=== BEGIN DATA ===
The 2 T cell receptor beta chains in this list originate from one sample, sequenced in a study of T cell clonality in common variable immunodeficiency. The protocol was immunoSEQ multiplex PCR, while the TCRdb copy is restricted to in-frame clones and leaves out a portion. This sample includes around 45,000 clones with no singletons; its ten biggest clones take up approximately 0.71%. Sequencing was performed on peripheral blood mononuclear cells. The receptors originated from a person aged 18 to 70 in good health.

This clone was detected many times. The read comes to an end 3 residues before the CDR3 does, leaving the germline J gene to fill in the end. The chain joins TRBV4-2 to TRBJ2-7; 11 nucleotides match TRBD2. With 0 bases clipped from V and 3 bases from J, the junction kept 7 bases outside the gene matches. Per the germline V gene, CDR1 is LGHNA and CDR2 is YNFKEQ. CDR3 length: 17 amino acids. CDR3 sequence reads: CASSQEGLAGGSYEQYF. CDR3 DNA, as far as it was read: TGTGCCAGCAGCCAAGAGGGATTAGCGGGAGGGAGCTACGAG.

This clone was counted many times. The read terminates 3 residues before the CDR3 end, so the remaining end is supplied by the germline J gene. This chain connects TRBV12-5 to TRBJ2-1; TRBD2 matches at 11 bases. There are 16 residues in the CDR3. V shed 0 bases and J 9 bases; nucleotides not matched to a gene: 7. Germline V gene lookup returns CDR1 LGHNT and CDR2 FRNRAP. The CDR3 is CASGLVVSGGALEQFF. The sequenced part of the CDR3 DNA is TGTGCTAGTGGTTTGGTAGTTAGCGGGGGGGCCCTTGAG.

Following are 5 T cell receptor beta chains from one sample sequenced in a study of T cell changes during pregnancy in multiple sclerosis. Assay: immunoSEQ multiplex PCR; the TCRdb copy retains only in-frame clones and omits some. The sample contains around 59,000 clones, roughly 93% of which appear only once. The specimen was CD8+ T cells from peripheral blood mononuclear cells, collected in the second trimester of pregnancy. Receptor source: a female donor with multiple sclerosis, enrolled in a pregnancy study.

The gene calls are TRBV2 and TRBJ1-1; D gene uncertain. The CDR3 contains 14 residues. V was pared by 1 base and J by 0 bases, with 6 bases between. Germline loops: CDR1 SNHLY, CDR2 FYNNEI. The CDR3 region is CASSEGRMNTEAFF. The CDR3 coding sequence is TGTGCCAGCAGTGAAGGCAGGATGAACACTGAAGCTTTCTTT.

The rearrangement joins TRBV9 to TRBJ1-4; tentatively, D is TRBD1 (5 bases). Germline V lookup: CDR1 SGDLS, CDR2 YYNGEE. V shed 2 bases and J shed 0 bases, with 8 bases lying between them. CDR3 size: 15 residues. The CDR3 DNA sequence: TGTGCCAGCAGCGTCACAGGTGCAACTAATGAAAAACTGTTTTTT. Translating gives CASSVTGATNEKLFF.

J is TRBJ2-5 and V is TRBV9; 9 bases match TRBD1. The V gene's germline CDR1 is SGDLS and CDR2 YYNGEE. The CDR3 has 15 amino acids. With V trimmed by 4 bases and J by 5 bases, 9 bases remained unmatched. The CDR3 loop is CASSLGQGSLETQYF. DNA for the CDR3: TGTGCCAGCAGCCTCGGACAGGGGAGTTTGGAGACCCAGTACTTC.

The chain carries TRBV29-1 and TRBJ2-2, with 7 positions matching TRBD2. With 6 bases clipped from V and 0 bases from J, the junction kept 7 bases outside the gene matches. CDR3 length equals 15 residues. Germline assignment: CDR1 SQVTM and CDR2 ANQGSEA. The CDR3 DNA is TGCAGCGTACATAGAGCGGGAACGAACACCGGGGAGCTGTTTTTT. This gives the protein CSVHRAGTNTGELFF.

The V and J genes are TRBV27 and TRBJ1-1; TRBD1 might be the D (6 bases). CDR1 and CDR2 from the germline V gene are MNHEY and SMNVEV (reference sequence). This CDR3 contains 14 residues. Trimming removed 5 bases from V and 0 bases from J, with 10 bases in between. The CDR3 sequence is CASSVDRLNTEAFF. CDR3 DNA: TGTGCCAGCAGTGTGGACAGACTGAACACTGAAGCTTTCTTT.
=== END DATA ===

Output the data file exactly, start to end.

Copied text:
The 2 T cell receptor beta chains in this list originate from one sample, sequenced in a study of T cell clonality in common variable immunodeficiency. The protocol was immunoSEQ multiplex PCR, while the TCRdb copy is restricted to in-frame clones and leaves out a portion. This sample includes around 45,000 clones with no singletons; its ten biggest clones take up approximately 0.71%. Sequencing was performed on peripheral blood mononuclear cells. The receptors originated from a person aged 18 to 70 in good health.

This clone was detected many times. The read comes to an end 3 residues before the CDR3 does, leaving the germline J gene to fill in the end. The chain joins TRBV4-2 to TRBJ2-7; 11 nucleotides match TRBD2. With 0 bases clipped from V and 3 bases from J, the junction kept 7 bases outside the gene matches. Per the germline V gene, CDR1 is LGHNA and CDR2 is YNFKEQ. CDR3 length: 17 amino acids. CDR3 sequence reads: CASSQEGLAGGSYEQYF. CDR3 DNA, as far as it was read: TGTGCCAGCAGCCAAGAGGGATTAGCGGGAGGGAGCTACGAG.

This clone was counted many times. The read terminates 3 residues before the CDR3 end, so the remaining end is supplied by the germline J gene. This chain connects TRBV12-5 to TRBJ2-1; TRBD2 matches at 11 bases. There are 16 residues in the CDR3. V shed 0 bases and J 9 bases; nucleotides not matched to a gene: 7. Germline V gene lookup returns CDR1 LGHNT and CDR2 FRNRAP. The CDR3 is CASGLVVSGGALEQFF. The sequenced part of the CDR3 DNA is TGTGCTAGTGGTTTGGTAGTTAGCGGGGGGGCCCTTGAG.

Following are 5 T cell receptor beta chains from one sample sequenced in a study of T cell changes during pregnancy in multiple sclerosis. Assay: immunoSEQ multiplex PCR; the TCRdb copy retains only in-frame clones and omits some. The sample contains around 59,000 clones, roughly 93% of which appear only once. The specimen was CD8+ T cells from peripheral blood mononuclear cells, collected in the second trimester of pregnancy. Receptor source: a female donor with multiple sclerosis, enrolled in a pregnancy study.

The gene calls are TRBV2 and TRBJ1-1; D gene uncertain. The CDR3 contains 14 residues. V was pared by 1 base and J by 0 bases, with 6 bases between. Germline loops: CDR1 SNHLY, CDR2 FYNNEI. The CDR3 region is CASSEGRMNTEAFF. The CDR3 coding sequence is TGTGCCAGCAGTGAAGGCAGGATGAACACTGAAGCTTTCTTT.

The rearrangement joins TRBV9 to TRBJ1-4; tentatively, D is TRBD1 (5 bases). Germline V lookup: CDR1 SGDLS, CDR2 YYNGEE. V shed 2 bases and J shed 0 bases, with 8 bases lying between them. CDR3 size: 15 residues. The CDR3 DNA sequence: TGTGCCAGCAGCGTCACAGGTGCAACTAATGAAAAACTGTTTTTT. Translating gives CASSVTGATNEKLFF.

J is TRBJ2-5 and V is TRBV9; 9 bases match TRBD1. The V gene's germline CDR1 is SGDLS and CDR2 YYNGEE. The CDR3 has 15 amino acids. With V trimmed by 4 bases and J by 5 bases, 9 bases remained unmatched. The CDR3 loop is CASSLGQGSLETQYF. DNA for the CDR3: TGTGCCAGCAGCCTCGGACAGGGGAGTTTGGAGACCCAGTACTTC.

The chain carries TRBV29-1 and TRBJ2-2, with 7 positions matching TRBD2. With 6 bases clipped from V and 0 bases from J, the junction kept 7 bases outside the gene matches. CDR3 length equals 15 residues. Germline assignment: CDR1 SQVTM and CDR2 ANQGSEA. The CDR3 DNA is TGCAGCGTACATAGAGCGGGAACGAACACCGGGGAGCTGTTTTTT. This gives the protein CSVHRAGTNTGELFF.

The V and J genes are TRBV27 and TRBJ1-1; TRBD1 might be the D (6 bases). CDR1 and CDR2 from the germline V gene are MNHEY and SMNVEV (reference sequence). This CDR3 contains 14 residues. Trimming removed 5 bases from V and 0 bases from J, with 10 bases in between. The CDR3 sequence is CASSVDRLNTEAFF. CDR3 DNA: TGTGCCAGCAGTGTGGACAGACTGAACACTGAAGCTTTCTTT.